Putting the Creative in a Creative Nonfiction Memoir with Patrick O'Neil

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Creative nonfiction merges literary fiction (and possibly poetry), research nonfiction, and journalism. It employs the same literary devices as fiction, such as setting, voice, and character development. This is what makes it different from standard nonfiction writing, and that difference is what this course is about. We will explore the use of scenes, dialogue, character arcs, and timelines; as well as discuss the difference between actual memories, and memories clouded by fear, resentments, and the passing of time.

4-Week Online Writing Course

June 3 - July 1, 2019

This course will focus on the use of literary devices in nonfiction. There will be four lectures to read, and we will discuss one topic each week. Students will submit a short work of nonfiction/memoir at the beginning of the course. Then over the next four weeks they will revisit their original submissions and revise them using instructor notes and the ideas and materials that have been presented and discussed each week. On the final week they will submit their revised manuscript.

CLASS LEARNING OBJECTIVES

Students will be encouraged to develop their own writing within the context of Creative Nonfiction Memoir. We will analyze various elements traditionally considered as craft utilized by writers of fiction. Our focus will be to learn how to incorporate those elements into our writing. The course will invite students to consider the issues raised in the process of writing memoir, aiming to uncover various methods of confronting potential problems. Through lectures and group discussions students will be provided information that they can use to analysis and revise their own writing.

Recommended Texts:

While not required reading, these memoirs successfully utilize the literary devices we will be discussing.
Liars’ Club, Mary Karr
Permanent Midnight, Jerry Stahl
The Glass Castle, Jeannette Wells
The Los Angeles Diaries, James Brown
Jesus’ Son, Denis Johnson
Let’s Not Go To The Dogs Tonight, Alexandra Fuller
Another Bullshit Night In Suck City, Nick Flynn
The Bill From My Father, Bernard Cooper

Class Schedule:

WEEK 1

Lecture: Scene/Setting: descriptive scenery and the responsibility of each scene as it pertains to the basic idea of your writing.

* Student introductory discussion, and discussion on topic of lecture.

* Students submit short work of nonfiction/memoir (no more than 5-7 pages)

WEEK 2

Lecture: Dialogue: develop an ear for actual dialogue. Minimizing “wordiness” to better express emotion. Recreating dialogue from past events, and utilizing dialect, the pro’s and con’s of grammatical gymnastics.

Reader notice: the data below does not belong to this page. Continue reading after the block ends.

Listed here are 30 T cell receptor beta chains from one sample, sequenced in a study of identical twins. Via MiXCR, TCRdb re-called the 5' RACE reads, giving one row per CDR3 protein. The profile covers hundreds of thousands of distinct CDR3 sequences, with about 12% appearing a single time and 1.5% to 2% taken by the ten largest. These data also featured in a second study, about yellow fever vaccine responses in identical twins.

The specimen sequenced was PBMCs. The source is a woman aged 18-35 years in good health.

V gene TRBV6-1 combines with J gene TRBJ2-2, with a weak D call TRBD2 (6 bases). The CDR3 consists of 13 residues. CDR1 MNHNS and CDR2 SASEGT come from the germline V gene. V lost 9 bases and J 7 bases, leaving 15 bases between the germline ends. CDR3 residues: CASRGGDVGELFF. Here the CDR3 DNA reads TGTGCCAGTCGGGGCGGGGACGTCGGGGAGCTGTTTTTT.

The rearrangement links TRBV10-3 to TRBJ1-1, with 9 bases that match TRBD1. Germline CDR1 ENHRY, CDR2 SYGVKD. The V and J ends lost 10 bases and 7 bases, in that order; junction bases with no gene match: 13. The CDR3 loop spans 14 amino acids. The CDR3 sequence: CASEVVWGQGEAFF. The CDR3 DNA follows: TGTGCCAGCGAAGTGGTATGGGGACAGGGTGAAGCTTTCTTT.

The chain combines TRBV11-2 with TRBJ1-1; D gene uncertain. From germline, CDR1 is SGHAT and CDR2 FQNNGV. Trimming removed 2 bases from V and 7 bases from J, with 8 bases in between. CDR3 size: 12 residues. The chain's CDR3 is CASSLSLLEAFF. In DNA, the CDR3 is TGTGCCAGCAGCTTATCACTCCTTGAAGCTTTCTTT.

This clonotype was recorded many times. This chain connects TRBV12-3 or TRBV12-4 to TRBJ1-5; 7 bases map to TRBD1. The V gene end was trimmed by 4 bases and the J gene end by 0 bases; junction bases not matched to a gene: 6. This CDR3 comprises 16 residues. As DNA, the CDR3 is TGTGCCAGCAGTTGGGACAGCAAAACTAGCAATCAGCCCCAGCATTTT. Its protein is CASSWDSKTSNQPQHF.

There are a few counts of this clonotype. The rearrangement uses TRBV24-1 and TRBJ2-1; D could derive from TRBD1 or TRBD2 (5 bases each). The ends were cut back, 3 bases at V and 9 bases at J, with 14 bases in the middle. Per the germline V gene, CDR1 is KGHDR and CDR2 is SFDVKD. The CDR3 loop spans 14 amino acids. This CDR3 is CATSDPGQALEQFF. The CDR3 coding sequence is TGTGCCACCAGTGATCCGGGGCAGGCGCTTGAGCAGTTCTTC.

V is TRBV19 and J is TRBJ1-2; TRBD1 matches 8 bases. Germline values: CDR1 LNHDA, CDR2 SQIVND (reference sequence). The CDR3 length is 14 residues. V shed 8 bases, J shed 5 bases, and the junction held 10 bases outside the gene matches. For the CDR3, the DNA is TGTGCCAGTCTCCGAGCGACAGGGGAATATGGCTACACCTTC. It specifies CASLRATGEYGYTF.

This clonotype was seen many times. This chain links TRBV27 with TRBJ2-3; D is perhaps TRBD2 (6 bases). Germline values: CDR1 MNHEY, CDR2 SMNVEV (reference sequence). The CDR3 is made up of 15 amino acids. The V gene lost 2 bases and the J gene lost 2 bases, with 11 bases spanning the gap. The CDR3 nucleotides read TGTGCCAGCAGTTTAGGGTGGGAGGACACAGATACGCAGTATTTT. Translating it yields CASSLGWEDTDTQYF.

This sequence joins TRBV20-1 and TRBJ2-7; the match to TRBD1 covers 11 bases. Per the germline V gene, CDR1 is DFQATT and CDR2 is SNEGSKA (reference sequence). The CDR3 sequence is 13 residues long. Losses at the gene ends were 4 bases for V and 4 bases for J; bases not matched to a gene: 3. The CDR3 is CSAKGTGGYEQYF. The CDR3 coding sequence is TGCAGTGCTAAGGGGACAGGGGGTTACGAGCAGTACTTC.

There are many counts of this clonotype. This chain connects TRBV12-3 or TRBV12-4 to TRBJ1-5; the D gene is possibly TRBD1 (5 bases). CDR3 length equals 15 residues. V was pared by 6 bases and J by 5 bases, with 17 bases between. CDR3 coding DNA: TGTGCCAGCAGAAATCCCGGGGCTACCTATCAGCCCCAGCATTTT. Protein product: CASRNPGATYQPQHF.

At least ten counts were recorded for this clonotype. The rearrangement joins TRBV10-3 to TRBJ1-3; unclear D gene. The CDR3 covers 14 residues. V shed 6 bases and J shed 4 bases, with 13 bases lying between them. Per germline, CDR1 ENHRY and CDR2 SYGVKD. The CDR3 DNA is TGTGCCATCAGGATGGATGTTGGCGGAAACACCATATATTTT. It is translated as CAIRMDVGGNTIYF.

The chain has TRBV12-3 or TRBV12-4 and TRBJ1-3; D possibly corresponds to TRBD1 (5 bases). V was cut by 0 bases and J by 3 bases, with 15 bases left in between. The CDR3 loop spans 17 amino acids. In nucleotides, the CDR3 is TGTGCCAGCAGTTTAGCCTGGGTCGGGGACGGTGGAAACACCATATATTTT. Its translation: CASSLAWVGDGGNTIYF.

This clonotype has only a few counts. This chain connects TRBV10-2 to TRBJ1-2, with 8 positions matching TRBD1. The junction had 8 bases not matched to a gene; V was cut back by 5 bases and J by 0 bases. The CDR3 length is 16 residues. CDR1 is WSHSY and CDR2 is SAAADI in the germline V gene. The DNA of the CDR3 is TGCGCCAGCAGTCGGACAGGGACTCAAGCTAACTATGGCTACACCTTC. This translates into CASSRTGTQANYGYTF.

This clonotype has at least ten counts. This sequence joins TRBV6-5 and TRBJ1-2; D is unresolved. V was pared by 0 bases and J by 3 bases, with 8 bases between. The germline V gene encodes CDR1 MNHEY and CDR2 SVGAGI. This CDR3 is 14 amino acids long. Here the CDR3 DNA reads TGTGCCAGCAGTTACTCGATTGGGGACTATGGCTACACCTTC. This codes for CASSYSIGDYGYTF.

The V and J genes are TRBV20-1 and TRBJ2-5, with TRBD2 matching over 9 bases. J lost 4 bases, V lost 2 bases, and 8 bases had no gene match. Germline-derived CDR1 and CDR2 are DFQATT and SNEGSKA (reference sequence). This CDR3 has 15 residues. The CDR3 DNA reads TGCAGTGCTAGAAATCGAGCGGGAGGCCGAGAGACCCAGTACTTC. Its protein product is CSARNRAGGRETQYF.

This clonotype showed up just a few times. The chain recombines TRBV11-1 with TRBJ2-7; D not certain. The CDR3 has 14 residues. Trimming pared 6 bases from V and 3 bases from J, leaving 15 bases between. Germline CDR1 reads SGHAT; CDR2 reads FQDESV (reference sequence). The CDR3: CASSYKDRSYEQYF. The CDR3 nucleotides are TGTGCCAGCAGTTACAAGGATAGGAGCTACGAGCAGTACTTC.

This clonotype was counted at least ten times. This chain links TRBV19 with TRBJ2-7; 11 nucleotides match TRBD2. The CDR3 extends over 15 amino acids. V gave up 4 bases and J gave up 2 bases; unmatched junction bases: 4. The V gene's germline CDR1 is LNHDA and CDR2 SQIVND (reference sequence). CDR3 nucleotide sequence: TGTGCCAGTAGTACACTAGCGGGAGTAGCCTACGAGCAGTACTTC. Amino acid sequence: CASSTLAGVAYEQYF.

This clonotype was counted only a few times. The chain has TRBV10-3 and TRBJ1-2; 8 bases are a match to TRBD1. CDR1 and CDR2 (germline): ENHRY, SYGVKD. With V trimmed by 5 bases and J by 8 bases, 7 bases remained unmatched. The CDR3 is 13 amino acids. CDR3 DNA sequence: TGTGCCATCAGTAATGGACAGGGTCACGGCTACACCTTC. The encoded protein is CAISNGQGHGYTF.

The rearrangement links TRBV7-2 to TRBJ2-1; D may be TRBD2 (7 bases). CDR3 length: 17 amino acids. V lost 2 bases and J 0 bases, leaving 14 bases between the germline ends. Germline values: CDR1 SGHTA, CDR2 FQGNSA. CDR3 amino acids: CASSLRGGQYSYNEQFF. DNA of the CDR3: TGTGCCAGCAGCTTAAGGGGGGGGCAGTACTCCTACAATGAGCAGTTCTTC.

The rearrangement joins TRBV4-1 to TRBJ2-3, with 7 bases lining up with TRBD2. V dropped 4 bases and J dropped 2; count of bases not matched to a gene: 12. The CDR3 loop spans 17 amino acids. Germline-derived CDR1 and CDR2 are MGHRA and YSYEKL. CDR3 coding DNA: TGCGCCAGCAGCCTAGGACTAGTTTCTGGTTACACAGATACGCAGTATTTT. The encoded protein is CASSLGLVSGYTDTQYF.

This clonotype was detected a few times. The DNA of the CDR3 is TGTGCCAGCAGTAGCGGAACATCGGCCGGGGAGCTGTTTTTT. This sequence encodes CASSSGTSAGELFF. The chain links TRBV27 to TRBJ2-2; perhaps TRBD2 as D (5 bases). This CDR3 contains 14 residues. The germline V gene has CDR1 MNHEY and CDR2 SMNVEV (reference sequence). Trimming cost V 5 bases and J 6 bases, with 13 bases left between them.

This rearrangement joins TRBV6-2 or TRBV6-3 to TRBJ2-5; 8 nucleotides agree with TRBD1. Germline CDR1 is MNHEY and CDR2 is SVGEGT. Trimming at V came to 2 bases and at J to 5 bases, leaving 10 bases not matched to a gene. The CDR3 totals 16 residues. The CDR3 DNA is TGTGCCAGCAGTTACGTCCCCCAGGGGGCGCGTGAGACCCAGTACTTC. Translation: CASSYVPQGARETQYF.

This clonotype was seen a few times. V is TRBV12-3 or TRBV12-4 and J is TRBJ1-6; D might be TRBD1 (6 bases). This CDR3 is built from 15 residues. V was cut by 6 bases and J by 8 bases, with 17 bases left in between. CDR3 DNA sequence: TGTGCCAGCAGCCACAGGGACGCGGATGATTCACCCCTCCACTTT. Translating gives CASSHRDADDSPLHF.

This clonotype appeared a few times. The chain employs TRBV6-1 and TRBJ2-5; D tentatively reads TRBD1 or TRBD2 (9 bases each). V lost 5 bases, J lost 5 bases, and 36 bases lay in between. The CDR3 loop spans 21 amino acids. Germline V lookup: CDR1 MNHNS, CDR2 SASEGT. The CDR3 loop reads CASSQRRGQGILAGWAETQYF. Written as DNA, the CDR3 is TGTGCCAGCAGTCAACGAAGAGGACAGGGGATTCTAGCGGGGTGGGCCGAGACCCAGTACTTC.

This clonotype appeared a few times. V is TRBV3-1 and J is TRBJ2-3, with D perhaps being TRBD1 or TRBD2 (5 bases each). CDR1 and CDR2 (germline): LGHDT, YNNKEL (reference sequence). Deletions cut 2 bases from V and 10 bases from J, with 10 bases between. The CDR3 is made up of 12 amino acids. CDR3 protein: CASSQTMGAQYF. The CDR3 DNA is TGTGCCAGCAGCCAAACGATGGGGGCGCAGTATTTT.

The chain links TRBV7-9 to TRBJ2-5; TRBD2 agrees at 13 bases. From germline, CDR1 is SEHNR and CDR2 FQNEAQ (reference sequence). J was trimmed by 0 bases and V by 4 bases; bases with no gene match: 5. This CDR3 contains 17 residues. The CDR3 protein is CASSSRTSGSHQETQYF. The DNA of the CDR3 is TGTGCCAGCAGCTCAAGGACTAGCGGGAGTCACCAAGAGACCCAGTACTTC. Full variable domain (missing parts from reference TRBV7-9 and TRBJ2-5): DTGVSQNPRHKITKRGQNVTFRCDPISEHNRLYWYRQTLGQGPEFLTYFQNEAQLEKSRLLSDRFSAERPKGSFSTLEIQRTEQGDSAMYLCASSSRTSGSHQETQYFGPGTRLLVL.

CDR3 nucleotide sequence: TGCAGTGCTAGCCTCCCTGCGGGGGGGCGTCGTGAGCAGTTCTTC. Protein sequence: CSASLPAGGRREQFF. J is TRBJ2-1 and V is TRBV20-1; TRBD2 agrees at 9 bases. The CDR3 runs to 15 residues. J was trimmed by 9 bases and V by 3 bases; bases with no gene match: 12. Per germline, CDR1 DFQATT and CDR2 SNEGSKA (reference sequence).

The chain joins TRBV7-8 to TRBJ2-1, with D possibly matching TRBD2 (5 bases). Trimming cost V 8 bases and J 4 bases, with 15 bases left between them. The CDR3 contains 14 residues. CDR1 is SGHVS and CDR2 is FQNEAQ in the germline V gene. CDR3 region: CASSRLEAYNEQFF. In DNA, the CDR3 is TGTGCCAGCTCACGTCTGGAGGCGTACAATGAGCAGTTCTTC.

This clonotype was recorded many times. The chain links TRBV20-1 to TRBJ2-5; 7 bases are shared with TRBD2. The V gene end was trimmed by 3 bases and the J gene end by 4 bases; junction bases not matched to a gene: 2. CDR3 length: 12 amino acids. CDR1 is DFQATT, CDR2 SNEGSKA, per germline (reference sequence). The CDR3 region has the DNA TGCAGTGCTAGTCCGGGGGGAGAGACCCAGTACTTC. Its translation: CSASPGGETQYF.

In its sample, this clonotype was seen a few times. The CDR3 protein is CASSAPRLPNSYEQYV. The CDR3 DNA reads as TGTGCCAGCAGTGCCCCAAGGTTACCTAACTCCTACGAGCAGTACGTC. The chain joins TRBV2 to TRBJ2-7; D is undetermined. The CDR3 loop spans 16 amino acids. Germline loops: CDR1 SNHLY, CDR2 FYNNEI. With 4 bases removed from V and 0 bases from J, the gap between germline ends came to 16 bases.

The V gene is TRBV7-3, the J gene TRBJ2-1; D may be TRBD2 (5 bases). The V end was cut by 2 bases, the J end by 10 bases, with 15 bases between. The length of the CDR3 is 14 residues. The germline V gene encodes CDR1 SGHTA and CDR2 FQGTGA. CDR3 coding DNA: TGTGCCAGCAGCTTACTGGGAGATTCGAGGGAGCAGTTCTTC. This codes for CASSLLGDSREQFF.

* Student discussion on lecture topic

* Students work on writing exercise and revising their original submission.

WEEK 3

Lecture: Character Development: through the use of description, dialogue, actions, and non-actions. How to make your characters come alive by showing, not telling. And the narrator as a character

* Student discussion on lecture topic

* Students work on writing exercise and revising their original submission.

WEEK 4

Lecture: Memory/Timeline/Structure – what to use, and what not to use, creative editing of reality, and the reliability of memory.

* Students discussion on lecture topic, and the revision process

* Students submit revised original submission of nonfiction/memoir (no page limit)

ABOUT PATRICK O'NEIL

Patrick O’Neil is the author of the memoir Gun, Needle, Spoon (Dzanc Books). His writing has appeared in numerous publications, including Juxtapoz, Salon, The Nervous BreakdownAfter Party Magazine, and Razorcake. O’Neil is a contributing editor for Sensitive Skin Magazine, a Pushcart nominee, a two time nominee for Best Of The Net, and a PEN Center USA Professional and former Mentor. He holds an MFA from Antioch University Los Angeles where he is an instructor for the inspiration2publication program. Most days you can find him teaching some form of creative writing at various rehabs, correctional facilities, institutions, and workshopsand he is the co-coordinator for the Why There Are Words, Los Angeles reading series. O’Neil currently lives in L.A.’s monument to broken dreams, the über hip downtown district, with his fiancé and two giant Maine Coons. For more information, please visit: patrick-oneil.com.

Sign up using the form below to be notified when we offer this class next time! Email all your questions to i2p@antioch.edu